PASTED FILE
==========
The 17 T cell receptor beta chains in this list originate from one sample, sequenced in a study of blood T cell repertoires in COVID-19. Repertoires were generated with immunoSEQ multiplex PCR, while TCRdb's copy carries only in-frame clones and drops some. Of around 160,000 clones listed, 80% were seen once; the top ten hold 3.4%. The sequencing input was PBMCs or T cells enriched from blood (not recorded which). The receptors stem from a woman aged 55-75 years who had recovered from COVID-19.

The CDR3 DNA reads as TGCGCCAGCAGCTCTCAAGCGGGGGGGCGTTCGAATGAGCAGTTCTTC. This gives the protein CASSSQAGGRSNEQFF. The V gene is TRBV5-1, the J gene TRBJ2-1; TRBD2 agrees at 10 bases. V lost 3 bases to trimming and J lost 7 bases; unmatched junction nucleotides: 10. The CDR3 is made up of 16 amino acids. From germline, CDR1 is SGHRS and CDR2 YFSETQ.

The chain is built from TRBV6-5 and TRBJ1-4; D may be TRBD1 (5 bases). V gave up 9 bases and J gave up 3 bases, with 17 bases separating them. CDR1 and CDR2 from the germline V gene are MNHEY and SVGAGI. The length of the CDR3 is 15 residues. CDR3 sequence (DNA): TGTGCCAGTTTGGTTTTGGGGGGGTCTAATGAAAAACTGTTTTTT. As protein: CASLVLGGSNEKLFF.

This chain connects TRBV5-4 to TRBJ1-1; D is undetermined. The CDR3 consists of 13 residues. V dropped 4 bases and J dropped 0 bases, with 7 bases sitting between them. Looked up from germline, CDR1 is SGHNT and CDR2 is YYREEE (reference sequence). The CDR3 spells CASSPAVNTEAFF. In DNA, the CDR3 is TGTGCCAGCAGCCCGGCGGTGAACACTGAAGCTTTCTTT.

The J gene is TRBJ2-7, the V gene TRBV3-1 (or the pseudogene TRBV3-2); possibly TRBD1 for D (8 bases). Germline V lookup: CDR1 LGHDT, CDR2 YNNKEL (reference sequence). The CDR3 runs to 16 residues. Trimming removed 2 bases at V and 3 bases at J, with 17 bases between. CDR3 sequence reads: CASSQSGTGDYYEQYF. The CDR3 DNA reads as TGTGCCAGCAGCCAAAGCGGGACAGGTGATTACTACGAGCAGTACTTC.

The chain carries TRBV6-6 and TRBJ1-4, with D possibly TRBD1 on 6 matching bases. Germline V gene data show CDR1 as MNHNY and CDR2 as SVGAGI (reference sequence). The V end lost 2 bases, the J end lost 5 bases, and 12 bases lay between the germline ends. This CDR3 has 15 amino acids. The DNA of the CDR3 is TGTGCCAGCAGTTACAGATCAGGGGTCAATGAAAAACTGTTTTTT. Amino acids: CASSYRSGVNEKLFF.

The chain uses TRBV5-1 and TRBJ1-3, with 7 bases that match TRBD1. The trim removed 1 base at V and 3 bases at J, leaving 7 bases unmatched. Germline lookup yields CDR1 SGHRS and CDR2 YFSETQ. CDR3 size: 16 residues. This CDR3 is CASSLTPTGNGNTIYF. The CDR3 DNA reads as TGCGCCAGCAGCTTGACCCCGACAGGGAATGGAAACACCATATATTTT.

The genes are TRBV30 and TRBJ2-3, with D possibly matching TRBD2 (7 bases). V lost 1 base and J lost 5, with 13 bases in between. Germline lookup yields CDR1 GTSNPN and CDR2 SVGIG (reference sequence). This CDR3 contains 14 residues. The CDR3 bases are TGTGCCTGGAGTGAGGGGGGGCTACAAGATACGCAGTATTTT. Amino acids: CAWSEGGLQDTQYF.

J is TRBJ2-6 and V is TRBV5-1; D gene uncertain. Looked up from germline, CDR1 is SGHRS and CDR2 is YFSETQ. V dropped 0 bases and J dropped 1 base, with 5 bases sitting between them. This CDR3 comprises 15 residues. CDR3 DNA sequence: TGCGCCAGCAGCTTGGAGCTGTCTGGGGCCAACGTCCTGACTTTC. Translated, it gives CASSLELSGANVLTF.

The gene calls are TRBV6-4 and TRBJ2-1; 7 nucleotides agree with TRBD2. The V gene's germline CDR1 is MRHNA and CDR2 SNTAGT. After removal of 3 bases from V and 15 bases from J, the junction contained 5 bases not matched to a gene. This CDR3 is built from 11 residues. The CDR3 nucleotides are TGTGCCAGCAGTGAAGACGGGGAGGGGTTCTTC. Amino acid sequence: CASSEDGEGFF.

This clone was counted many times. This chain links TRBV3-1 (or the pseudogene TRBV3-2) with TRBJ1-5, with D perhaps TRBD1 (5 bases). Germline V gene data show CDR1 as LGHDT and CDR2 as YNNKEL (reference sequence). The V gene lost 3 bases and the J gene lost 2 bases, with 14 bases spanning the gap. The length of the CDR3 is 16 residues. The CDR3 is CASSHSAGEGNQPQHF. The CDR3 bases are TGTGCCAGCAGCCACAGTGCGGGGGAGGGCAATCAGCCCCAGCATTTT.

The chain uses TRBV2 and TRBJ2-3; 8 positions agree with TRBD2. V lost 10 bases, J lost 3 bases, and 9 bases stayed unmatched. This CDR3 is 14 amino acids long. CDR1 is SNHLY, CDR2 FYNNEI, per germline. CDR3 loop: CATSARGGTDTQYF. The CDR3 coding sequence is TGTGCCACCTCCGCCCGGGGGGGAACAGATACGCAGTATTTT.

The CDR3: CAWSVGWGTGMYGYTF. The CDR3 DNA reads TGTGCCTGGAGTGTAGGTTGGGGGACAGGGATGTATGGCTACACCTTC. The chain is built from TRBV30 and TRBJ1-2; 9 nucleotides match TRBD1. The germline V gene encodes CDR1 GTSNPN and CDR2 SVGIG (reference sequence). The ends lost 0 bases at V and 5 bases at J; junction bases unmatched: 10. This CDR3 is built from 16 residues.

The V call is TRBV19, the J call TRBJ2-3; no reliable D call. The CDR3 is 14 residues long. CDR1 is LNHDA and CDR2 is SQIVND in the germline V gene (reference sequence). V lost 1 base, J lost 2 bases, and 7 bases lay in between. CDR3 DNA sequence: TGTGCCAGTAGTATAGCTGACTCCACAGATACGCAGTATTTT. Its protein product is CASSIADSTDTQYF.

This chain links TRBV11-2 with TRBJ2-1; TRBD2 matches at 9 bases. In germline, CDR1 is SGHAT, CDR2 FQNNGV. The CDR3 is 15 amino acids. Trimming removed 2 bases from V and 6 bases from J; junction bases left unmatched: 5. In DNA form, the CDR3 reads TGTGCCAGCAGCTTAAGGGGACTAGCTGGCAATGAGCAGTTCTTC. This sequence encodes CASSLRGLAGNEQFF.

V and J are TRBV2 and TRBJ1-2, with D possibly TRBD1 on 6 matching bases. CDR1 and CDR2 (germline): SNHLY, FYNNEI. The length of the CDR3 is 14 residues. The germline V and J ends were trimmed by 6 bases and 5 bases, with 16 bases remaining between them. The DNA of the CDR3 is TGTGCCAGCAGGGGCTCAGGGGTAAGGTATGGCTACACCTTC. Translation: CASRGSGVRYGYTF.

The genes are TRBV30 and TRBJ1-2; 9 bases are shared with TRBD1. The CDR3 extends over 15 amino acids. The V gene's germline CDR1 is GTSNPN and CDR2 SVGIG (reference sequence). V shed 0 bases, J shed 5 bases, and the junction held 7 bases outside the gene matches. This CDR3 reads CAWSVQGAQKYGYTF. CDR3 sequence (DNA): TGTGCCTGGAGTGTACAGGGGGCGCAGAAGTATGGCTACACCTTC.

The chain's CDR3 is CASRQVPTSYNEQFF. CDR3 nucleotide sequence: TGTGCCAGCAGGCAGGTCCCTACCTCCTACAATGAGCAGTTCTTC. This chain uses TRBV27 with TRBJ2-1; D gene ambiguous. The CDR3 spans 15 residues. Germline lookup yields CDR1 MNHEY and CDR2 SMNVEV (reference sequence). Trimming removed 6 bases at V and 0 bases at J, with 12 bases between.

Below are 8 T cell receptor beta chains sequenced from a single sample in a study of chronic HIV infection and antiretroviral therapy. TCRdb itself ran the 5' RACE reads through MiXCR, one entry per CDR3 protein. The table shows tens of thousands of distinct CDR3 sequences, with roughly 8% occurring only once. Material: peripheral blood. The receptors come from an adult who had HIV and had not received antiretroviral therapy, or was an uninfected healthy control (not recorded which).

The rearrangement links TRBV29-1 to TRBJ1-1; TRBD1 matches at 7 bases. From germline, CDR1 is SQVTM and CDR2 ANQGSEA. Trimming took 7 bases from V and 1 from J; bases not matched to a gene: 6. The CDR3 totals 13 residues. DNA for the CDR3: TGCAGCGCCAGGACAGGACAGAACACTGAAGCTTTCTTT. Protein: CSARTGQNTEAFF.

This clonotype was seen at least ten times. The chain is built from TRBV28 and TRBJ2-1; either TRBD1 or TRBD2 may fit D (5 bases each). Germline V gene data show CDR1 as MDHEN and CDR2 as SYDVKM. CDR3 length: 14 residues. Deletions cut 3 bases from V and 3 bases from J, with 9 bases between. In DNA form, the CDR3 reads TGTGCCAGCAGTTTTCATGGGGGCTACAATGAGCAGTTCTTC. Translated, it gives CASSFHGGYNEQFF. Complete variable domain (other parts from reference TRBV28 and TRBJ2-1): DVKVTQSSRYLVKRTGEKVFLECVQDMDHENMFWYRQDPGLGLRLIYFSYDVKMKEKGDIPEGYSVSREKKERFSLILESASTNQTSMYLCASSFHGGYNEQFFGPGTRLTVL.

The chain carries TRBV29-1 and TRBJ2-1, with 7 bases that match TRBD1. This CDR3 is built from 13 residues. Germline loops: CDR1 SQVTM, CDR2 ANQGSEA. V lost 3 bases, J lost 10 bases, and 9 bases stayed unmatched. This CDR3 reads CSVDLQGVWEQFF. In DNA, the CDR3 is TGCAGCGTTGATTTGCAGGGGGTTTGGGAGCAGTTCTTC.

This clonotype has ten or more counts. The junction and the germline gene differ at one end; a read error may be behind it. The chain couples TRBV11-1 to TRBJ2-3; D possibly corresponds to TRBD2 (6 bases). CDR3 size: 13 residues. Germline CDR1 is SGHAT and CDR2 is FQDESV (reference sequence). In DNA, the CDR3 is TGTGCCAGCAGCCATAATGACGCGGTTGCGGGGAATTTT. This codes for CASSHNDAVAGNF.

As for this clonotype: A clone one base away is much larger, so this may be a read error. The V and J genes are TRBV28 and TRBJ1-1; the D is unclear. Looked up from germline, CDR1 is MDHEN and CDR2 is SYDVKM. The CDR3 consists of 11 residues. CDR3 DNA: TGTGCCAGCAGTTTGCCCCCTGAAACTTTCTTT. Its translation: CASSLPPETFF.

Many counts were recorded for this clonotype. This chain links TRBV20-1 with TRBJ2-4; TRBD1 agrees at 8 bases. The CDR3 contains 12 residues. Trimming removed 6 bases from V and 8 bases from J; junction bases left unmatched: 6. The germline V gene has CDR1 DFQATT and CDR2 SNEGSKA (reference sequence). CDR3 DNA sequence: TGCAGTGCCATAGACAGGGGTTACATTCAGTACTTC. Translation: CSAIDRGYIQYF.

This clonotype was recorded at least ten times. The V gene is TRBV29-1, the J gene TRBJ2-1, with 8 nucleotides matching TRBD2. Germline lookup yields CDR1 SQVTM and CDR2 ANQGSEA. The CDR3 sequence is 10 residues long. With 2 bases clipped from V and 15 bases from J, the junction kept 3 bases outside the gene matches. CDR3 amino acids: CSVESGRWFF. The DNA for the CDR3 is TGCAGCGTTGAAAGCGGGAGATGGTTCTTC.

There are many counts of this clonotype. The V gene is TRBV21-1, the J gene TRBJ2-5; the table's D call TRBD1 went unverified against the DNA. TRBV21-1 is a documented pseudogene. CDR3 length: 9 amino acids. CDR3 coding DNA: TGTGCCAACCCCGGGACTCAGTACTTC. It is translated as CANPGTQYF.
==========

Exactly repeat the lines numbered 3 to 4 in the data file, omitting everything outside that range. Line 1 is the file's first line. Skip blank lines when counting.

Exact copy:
The chain is built from TRBV6-5 and TRBJ1-4; D may be TRBD1 (5 bases). V gave up 9 bases and J gave up 3 bases, with 17 bases separating them. CDR1 and CDR2 from the germline V gene are MNHEY and SVGAGI. The length of the CDR3 is 15 residues. CDR3 sequence (DNA): TGTGCCAGTTTGGTTTTGGGGGGGTCTAATGAAAAACTGTTTTTT. As protein: CASLVLGGSNEKLFF.

This chain connects TRBV5-4 to TRBJ1-1; D is undetermined. The CDR3 consists of 13 residues. V dropped 4 bases and J dropped 0 bases, with 7 bases sitting between them. Looked up from germline, CDR1 is SGHNT and CDR2 is YYREEE (reference sequence). The CDR3 spells CASSPAVNTEAFF. In DNA, the CDR3 is TGTGCCAGCAGCCCGGCGGTGAACACTGAAGCTTTCTTT.